“Good breeding and good manners are no guarantee of loyalty.” On Friday 11 October 2013, the Frontline Club screened Philby – The Spy Who Went Into the Cold. Kim Philby acted as a Soviet double-agent while serving as chief British intelligence officer in the United States, and while heading MI6’s anti-Soviet section. The BBC Storyville preview delved into Kim Philby’s conflicted past.
Moderator Nick Fraser (L) and director George Carey (R) Photo by: George Symonds
Before the lights went down, moderator Nick Fraser introduced director George Carey:
“While I’m a mild connoisseur of, as one might be, the deviant behaviour of the British upper classes, he is a true obsessive [laughter from the audience]. If there were a Mastermind of errors and stupidities committed by the British upper classes, George would score 40 points [more laughter].”
“I’m not sure I would have written that script myself,” Carey was quick to qualify:
“I came to Philby with a slightly more open-minded view [even more laughter]. I hope you all enjoy the film.”
As the lights went up, Fraser engaged the Q&A:
“The very charming but overweight KGB man says he was a romantic who believed in Karl Marx, . . . but when you went to his lair, there was P.G. Woodhouse there, not Karl Marx. What evidence did you ever uncover that he wasn’t just trapped by the decisions in his early life, but actually continued to believe in all the plumbery of Marx and Lenin?”
“I think the two can both be true. He was certainly trapped,” said Carey.
“I think he missed lots of things about England, and I think he felt the Communism that he thought he was fighting for and had done those things for had not really delivered. . . . What puzzled me more than if he’d kept the faith or if it was a burnt out faith, was how on earth he’d got away with it. And it seemed to me he’d got away with it because everyone in that world was like him, like us. They were a gang as it were, and it was too easy.”
Many of the interviewees from the film were present in the audience. “A hopeless cause” was how one attendee described the idea of pursuing the Freedom of Information Act to find out exactly what Philby had done:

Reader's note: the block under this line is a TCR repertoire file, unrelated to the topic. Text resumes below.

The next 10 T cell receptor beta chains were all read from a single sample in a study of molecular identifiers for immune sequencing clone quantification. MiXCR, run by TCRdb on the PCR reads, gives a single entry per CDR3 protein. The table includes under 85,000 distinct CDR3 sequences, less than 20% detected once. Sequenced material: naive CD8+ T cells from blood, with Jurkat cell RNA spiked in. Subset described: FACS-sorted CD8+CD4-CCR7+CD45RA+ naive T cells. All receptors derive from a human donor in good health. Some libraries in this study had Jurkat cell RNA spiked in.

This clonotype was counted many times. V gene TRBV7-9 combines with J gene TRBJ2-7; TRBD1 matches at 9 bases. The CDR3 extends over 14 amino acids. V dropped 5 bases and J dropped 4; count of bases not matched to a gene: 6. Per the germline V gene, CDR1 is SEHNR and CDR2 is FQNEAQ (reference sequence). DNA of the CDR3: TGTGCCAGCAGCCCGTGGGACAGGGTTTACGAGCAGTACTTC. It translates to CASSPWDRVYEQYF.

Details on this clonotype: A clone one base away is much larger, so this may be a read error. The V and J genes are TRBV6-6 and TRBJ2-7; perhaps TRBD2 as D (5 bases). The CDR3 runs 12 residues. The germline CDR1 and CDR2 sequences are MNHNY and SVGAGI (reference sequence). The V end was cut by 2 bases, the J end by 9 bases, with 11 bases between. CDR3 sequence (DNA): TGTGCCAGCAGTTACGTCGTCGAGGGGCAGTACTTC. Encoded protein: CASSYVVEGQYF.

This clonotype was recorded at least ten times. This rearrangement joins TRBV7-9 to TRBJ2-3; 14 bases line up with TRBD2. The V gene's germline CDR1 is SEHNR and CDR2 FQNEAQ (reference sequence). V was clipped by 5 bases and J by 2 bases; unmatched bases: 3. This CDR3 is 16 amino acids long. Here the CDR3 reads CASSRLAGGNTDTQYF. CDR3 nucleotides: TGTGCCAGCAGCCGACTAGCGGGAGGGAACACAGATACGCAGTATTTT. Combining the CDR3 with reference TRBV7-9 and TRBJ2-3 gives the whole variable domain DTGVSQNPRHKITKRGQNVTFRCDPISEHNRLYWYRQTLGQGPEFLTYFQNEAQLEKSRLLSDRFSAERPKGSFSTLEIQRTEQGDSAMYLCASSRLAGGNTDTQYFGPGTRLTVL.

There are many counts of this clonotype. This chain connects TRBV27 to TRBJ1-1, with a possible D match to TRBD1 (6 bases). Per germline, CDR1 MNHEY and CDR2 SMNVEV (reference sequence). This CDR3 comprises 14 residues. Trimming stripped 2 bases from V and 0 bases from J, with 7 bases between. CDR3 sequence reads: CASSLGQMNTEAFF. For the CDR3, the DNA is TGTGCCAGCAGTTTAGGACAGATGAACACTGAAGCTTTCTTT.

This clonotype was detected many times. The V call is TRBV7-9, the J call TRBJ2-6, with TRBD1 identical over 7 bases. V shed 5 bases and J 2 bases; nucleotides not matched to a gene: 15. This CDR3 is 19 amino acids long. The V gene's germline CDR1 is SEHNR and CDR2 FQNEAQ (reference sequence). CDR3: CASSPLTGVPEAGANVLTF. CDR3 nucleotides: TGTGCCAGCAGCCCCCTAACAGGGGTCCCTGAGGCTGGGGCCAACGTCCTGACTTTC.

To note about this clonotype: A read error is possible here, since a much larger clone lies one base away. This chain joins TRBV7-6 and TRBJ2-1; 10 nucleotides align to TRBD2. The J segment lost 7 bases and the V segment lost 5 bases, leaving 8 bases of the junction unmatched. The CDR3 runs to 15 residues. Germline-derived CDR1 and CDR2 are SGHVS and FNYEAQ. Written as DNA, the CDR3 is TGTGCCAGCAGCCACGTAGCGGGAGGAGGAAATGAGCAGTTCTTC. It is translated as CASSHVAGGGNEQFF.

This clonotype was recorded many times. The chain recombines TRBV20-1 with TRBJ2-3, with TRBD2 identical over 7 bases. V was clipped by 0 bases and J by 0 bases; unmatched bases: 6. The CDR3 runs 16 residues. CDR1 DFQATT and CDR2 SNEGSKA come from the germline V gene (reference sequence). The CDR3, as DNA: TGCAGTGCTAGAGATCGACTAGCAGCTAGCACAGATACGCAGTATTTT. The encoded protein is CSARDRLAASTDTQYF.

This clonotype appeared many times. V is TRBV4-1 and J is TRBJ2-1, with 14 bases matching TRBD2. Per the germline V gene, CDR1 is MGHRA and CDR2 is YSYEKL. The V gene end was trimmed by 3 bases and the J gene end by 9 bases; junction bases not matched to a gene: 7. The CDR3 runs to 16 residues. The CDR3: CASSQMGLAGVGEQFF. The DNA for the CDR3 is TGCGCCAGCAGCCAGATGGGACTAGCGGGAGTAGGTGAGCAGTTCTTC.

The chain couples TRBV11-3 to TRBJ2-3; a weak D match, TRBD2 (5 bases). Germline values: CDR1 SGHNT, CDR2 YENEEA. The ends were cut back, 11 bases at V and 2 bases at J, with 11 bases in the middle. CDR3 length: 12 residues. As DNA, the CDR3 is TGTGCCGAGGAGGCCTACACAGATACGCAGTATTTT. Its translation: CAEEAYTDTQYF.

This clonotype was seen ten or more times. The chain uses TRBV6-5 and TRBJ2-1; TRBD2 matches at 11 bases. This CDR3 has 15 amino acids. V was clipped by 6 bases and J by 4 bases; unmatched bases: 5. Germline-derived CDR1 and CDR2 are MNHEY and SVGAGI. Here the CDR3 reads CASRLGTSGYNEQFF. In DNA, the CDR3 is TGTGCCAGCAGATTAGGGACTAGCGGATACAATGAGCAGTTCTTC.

“It’s a hopeless cause to the extent that the secret service has never – and will never – disclose documents under any kind of legislation or statute as exists today, because they are in the business of keeping secrets. . . . And they have promised individuals today, yesterday and tomorrow that identities of people who have given information and cooperated will never be disclosed. So quite simply, it’s bad for business to make those kinds of disclosures.”
Fraser put it to Carey:
“You still didn’t quite explain to me in the film, though I love the film deeply, how it was he believed in all this shit for all this time. Because intelligent people like Arthur Koestler or Orwell could have set him right very early on, George.”
“Well,” responded Carey:
“Like many communists themselves, I’m sure he became disillusioned. The point is that was the side you reckoned you belonged to. You’d signed up for it. He’d committed himself to it.”
In reference to a comment on Philby being a product of his time Carey expanded:
“How on earth Philby thought his way through the Soviet–Nazi pact, given that the impetus of his spying was anti-fascist, goodness knows. But the general view amongst KGB I talked to, who kind of went through the same thing themselves was, ‘Oh well, our leader knows best,’ and ‘In the end it’s just expediency,’ ‘In the end it’s the way to defeat themselves,’ but I agree it’s a very difficult question to answer.”
“It was a kind of cast,” opined Fraser, “of upper-middle class intellectuals from places like Winchester, Eton et cetera:”
“Surely now, they would be more likely to be making a ton of money in the City with financial instruments. And the ideologies now – wholly unfashionable.”
In terms of the human cost of espionage, the film was unequivocal:
“Spies may have good causes, but few things they ever do is good.”
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